Romenesko, attribution, and hair-splitting: Jim Romenesko, the dean of media bloggers soon to semi-retire from the Poynter Institute, was pushed into a bizarre little controversy yesterday when his editor, Cephalexin without prescription, Julie Moos, wrote a post taking him to task for "incomplete attribution" in his posts — essentially, using language from the posts he's summarizing (and linking to) without putting it in quote marks. Moos wrote the post in response to questions from the Columbia Journalism Review as it develops an article on the subject.
Romenesko wasn't asked to resign (he offered his resignation twice but Moos rejected it), but he will have to follow stricter attribution guidelines and have his posts edited before they go up. 10, Is Cephalexin addictive, 000 Words' Elena Zak praised Poynter's transparency, but to most observers, this was ethical hairsplitting run amok.
Media consultant Mark Potts hit many of the main points in his defense of Romenesko, noting that no one has complained to Poynter about this in the decade he's been blogging for them. Reuters' Felix Salmon pointed to Romenesko's stature in the blogosphere and his role in establishing the field's norms: "If your guidelines go against what Jim is doing, then there might well be something wrong with your guidelines."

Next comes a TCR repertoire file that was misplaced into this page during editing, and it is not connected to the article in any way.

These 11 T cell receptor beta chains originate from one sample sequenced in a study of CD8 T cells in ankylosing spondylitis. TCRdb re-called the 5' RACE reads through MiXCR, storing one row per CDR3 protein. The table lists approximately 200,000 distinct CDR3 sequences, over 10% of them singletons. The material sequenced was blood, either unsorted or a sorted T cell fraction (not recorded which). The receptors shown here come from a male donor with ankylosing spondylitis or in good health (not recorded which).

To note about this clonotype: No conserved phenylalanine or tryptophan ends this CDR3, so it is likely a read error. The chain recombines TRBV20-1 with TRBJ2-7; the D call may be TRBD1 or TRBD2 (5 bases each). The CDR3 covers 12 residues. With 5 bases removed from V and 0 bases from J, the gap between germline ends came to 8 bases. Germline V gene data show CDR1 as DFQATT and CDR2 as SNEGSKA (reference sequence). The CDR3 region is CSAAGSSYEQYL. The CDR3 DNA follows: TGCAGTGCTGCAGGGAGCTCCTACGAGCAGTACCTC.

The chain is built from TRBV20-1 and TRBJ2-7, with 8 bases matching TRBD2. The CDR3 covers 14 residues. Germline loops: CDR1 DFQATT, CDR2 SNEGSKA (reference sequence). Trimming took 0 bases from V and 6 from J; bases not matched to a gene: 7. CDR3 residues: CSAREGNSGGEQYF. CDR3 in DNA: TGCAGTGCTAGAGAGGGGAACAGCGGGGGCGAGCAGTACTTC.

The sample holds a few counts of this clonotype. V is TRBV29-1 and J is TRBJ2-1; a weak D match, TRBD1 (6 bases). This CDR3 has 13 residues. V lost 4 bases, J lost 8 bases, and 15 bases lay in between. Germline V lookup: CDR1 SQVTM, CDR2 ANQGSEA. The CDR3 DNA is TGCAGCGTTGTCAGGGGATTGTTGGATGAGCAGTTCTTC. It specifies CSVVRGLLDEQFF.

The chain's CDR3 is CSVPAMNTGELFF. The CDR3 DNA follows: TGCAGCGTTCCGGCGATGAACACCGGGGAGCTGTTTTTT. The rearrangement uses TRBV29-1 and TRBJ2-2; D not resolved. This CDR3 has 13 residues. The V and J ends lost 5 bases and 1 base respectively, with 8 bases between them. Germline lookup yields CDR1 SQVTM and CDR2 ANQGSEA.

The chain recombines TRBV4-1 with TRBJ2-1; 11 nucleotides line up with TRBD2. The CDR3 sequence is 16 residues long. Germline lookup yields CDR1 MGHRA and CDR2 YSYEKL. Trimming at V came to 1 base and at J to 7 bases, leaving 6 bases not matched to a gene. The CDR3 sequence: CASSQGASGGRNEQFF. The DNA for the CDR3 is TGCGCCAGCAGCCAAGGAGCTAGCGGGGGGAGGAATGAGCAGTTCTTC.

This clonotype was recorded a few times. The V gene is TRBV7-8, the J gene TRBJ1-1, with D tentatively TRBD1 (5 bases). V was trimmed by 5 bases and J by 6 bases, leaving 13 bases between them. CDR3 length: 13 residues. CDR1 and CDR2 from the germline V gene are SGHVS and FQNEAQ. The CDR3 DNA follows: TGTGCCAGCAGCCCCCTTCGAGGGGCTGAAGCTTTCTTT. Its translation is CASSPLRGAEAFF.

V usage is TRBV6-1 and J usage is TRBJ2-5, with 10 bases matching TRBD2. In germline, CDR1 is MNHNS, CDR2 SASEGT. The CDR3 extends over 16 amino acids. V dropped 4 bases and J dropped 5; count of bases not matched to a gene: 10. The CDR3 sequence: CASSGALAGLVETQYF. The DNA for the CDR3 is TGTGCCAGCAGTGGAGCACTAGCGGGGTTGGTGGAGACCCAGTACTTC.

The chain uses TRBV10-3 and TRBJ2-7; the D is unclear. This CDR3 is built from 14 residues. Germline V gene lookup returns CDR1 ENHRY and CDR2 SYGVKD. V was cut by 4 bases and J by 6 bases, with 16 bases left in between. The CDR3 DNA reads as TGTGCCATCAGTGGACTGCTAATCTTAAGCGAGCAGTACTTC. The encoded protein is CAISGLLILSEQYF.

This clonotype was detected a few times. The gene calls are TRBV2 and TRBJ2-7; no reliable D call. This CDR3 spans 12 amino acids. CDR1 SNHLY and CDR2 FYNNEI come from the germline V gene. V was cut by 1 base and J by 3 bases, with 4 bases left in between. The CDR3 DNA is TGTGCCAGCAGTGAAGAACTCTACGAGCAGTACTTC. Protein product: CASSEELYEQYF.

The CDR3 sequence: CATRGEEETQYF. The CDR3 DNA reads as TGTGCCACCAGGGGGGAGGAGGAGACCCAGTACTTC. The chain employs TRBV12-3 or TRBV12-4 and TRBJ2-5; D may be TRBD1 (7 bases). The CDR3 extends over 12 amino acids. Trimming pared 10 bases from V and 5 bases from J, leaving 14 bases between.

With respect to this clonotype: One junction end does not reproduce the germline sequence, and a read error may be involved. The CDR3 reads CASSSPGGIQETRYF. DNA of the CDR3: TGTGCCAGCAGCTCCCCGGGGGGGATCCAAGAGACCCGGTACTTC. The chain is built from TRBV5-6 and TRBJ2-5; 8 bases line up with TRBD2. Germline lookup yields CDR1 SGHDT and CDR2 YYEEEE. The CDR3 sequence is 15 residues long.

The Awl's Choire Sicha took the opportunity to level a more serious charge at Poynter's handling of Romenesko's blog, saying that "Poynter has worked systematically to erode a fairly noble, not particularly money-making thing as it works to boost 'engagement'" and other online-media buzzwords, Cephalexin For Sale. For his part, Romenesko himself expressed his frustration in typically understated fashion in an email to the New York Times, then tweeted that "I feel it's time to go."
Is future-of-news talk hurting journalism?: This week, we got the rare opportunity to have a substantive, big-picture (meta)discussion about the way we think about the future of news when the Columbia Journalism Review published a thorough critique by Dean Starkman of 'future of news' thinkers like Jeff Jarvis, Clay Shirky, Cephalexin alternatives, and Jay Rosen.